Former Security Director For Lottery Charged With Tampering Equipment Before Secretly Buying $14.3 Million Winning Ticket

from the security-director? dept

If someone hasn't already sold the movie rights to the story of Eddie Raymond Tipton, expect it to happen soon. Tipton, an Iowa-based former "security director" for the Multi-State Lottery Association (MUSL), is accused of trying to pull off the perfect plot to allow himself to win the lottery. It didn't work, but not for the lack of effort. MUSL runs a bunch of the big name lotteries in the US, including Mega Millions and Powerball. It also runs the somewhat smaller Hot Lotto offering, which was what Tipton apparently targeted. When he was arrested back in January, the claims were that it had to do with him just playing and winning the lottery and then trying to hide the winnings. Lottery employees are (for obvious reasons) not allowed to play. However, late last week, prosecutors in Iowa revealed that it was now accusing Tipton of not just that, but also tampering with the lottery equipment right before supposedly winning $14.3 million. Because of these new revelations, Tipton's trial has been pushed back until July. However, the details of the plot and how it unraveled feel like they come straight out of a Hollywood plot.

First, there's the story of how Tipton was discovered winning the lottery in the first place. The ticket was purchased in late December 2010 in a QuickTrip off of Highway 80 in Iowa. The winning $14.3 million went unclaimed for nearly a year, but right before it was set to expire, a New York lawyer named Crawford Shaw showed up with paperwork to claim it. However, Shaw refused to reveal the necessary details about who actually won the money, as Shaw was merely representing Hexham Investments Trust, which was a shell company set up in Belize. Belize, as you already know, is a popular place to setup offshore companies if you want the true ownership to be anonymous. The problem, however, is that Iowa doesn't allow for anonymous lottery winners. That resulted in Iowa officials investigating who was really behind the winning ticket.

The resulting investigation took them from the NY lawyer Shaw to some (unnamed) guy in Quebec City, Canada, who was listed as Hexham Investments Trust's trustor and president. That guy eventually pointed investigators to two other guys in the Houston area: Robert Rhodes and an unnamed Houston attorney -- who had also known the NY attorney, Shaw, for many years. The attorney in Houston insisted that he represented the winner of the ticket who wished to remain anonymous. Somewhat stumped, investigators released a video and screenshots of the guy at the QuickTrip who bought the ticket:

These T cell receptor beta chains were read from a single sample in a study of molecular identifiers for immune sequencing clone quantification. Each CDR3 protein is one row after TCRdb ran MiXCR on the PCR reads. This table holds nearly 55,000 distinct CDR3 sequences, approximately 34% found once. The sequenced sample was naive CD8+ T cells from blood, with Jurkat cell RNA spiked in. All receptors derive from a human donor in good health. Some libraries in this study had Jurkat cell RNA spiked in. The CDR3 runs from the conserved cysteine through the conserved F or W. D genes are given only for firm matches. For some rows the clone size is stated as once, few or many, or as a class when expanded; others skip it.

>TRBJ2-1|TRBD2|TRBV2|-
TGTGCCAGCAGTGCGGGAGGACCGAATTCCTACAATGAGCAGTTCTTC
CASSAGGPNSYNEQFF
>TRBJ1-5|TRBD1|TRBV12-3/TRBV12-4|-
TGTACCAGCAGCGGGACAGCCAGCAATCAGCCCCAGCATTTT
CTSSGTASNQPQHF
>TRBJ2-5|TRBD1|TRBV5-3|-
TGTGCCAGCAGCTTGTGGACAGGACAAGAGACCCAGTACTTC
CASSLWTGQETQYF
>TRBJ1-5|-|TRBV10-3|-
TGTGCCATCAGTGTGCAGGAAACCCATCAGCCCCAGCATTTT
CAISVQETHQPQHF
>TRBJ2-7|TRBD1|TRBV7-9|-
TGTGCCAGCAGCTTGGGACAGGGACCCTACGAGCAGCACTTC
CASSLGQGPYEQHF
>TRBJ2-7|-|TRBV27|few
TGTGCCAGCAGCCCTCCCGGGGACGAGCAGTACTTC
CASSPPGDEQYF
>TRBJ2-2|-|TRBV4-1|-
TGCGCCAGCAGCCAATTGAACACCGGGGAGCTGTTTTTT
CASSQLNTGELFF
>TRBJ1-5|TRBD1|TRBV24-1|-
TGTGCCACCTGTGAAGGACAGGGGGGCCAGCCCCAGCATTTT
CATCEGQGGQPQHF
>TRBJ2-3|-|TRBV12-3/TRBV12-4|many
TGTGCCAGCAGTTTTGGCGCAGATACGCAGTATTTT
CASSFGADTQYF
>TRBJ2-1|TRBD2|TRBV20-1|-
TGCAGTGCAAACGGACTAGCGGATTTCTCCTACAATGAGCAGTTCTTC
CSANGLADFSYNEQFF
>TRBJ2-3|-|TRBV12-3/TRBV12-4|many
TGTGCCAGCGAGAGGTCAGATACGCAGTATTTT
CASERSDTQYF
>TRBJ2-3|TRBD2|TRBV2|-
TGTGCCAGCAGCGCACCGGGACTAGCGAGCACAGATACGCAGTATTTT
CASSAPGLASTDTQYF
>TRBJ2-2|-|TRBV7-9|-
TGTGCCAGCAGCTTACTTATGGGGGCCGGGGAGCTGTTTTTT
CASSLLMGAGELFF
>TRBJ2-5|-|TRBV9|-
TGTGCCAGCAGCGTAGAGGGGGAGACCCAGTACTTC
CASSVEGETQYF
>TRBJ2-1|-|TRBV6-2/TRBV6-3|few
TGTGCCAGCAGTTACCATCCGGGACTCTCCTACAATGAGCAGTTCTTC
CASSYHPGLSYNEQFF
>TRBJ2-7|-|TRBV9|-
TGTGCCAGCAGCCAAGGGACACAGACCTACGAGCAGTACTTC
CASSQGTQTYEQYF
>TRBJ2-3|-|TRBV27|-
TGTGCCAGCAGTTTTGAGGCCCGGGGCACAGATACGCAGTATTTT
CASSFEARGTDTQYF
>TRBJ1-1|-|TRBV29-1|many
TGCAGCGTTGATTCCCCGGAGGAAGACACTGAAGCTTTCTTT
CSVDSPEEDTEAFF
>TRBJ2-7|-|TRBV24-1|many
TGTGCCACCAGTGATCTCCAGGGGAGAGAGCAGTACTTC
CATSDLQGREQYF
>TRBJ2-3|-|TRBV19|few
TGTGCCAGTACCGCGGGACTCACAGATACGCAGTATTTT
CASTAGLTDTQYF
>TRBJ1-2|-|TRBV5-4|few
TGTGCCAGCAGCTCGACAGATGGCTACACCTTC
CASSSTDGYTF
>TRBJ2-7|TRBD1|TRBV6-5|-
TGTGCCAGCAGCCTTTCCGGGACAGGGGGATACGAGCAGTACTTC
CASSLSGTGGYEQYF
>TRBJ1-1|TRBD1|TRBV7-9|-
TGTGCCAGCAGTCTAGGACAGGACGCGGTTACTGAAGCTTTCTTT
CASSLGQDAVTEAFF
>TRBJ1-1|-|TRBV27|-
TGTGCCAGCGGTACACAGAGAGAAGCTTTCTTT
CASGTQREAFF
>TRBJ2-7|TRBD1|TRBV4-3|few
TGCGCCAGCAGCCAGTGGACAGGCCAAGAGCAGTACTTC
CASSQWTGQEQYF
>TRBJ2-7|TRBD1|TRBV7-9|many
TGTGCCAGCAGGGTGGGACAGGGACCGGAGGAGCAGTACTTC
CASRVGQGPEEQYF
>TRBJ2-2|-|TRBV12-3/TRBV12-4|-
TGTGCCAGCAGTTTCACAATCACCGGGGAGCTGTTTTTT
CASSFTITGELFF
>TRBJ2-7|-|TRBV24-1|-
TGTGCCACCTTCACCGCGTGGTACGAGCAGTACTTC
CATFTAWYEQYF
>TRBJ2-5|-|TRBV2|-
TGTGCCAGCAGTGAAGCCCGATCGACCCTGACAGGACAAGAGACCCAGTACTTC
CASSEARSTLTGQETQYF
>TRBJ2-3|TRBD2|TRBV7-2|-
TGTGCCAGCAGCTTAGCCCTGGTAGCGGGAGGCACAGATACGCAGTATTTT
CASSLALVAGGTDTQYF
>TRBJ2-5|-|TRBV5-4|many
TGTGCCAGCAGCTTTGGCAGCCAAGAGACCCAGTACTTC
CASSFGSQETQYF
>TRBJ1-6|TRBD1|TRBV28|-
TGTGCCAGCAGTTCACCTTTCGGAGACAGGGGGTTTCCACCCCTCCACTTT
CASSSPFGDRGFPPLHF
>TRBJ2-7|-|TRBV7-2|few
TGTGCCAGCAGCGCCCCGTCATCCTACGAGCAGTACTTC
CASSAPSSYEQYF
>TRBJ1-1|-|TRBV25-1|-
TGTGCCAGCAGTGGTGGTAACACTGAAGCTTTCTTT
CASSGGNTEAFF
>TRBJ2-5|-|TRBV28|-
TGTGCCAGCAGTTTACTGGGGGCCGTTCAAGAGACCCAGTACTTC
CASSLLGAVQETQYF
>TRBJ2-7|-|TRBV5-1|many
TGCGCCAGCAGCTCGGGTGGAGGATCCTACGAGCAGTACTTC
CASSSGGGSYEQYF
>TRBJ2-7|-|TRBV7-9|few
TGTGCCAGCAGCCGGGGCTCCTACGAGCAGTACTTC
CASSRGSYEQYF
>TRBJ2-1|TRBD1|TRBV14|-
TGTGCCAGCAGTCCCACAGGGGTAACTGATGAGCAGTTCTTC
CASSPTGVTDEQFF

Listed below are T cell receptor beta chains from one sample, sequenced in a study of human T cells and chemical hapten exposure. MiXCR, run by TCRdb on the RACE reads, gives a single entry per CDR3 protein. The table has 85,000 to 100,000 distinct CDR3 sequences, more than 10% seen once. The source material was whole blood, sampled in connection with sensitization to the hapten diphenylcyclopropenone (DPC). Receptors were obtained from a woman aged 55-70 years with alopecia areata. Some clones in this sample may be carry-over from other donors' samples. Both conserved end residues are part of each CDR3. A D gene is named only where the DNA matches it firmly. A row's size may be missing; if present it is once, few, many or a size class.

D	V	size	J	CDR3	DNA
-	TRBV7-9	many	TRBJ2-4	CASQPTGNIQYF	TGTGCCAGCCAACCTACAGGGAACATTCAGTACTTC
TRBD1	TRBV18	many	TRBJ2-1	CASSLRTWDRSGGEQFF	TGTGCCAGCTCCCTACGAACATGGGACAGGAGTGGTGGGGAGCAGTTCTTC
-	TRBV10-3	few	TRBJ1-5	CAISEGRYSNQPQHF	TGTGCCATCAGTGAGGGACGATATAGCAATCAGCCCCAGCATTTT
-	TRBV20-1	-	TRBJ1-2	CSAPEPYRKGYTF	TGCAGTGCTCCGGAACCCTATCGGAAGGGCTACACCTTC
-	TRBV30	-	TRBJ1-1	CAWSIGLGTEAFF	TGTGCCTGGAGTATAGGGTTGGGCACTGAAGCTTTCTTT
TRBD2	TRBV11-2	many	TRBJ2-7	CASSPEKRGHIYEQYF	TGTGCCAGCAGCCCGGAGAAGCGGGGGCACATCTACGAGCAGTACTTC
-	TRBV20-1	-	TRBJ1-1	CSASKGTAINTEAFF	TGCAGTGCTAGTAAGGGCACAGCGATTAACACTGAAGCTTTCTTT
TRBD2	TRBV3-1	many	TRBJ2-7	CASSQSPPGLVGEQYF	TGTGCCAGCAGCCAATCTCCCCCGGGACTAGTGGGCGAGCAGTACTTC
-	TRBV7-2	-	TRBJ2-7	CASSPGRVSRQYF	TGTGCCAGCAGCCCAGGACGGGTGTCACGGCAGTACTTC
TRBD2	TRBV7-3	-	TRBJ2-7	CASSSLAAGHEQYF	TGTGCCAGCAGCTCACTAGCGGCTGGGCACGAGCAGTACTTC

A colleague of Tipton's at the MUSL told investigators that it was Tipton. Investigators then discovered that Rhodes and Tipton had gone to University of Houston together and frequently talked to each other by phone. After some more investigating, Tipton was officially arrested and charged with fraud in January.

And that's where the story stood until just recently. In March, Rhodes was also arrested for fraud and then prosecutors revealed that Tipton was in the draw room in November, a month before the winning ticket was purchased and that they believe he tampered with the equipment:
Prosecutors also argued in their reply that Tipton was in the draw room on Nov. 20, 2010, "ostensibly to change the time on the computers." The prosecution alleged the cameras in the room on that date recorded about one second per minute instead of how they normally operate, recording every second a person is in the room.

"Four of the five individuals who have access to control the camera's settings will testify they did not change the cameras' recording instructions; the fifth person is Defendant," the prosecution wrote.

It is a reasonable deduction to infer that Defendant tampered with the camera equipment to have an opportunity to insert a thumbdrive into the RNG tower without detection."
Of course, some of the additional evidence seems purely speculative. For example, prosecutors quote Tipton's co-workers talking about his "obsession" with rootkits:
In their reply to the defense's motion, prosecutors argued that Tipton's co-workers said he "was 'obsessed' with root kits, a type of computer program that can be installed quickly, set to do just about anything, and then self-destruct without a trace." The prosecution claimed a witness will testify that Tipton told him before December 2010 that he had a self-destructing root kit.
Honestly, that part of it feels pretty weak, and one would hope they have more extensive evidence to support that claim. However, given all of the other evidence in the case, and the timing of all of the events, it certainly does raise reasonable questions about just what Tipton was up to in that room.

Filed Under: eddie raymond tipton, fraud, hot lotto, iowa, lottery, rootkits, scam
Companies: multi-state lottery association, musl

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  1. identicon
    Anonymous Coward, 15 Apr 2015 @ 8:51am

    Re: Re: Re: "given all of the other evidence"


    There are 2 chains in the US that call themselves that.

    One spells it KwikTrip.

    The other spells it QuikTrip.

    Presently both are in different markets. I can only imagine the confusion that would result - like what already exists in this article - if they both entered the same market.

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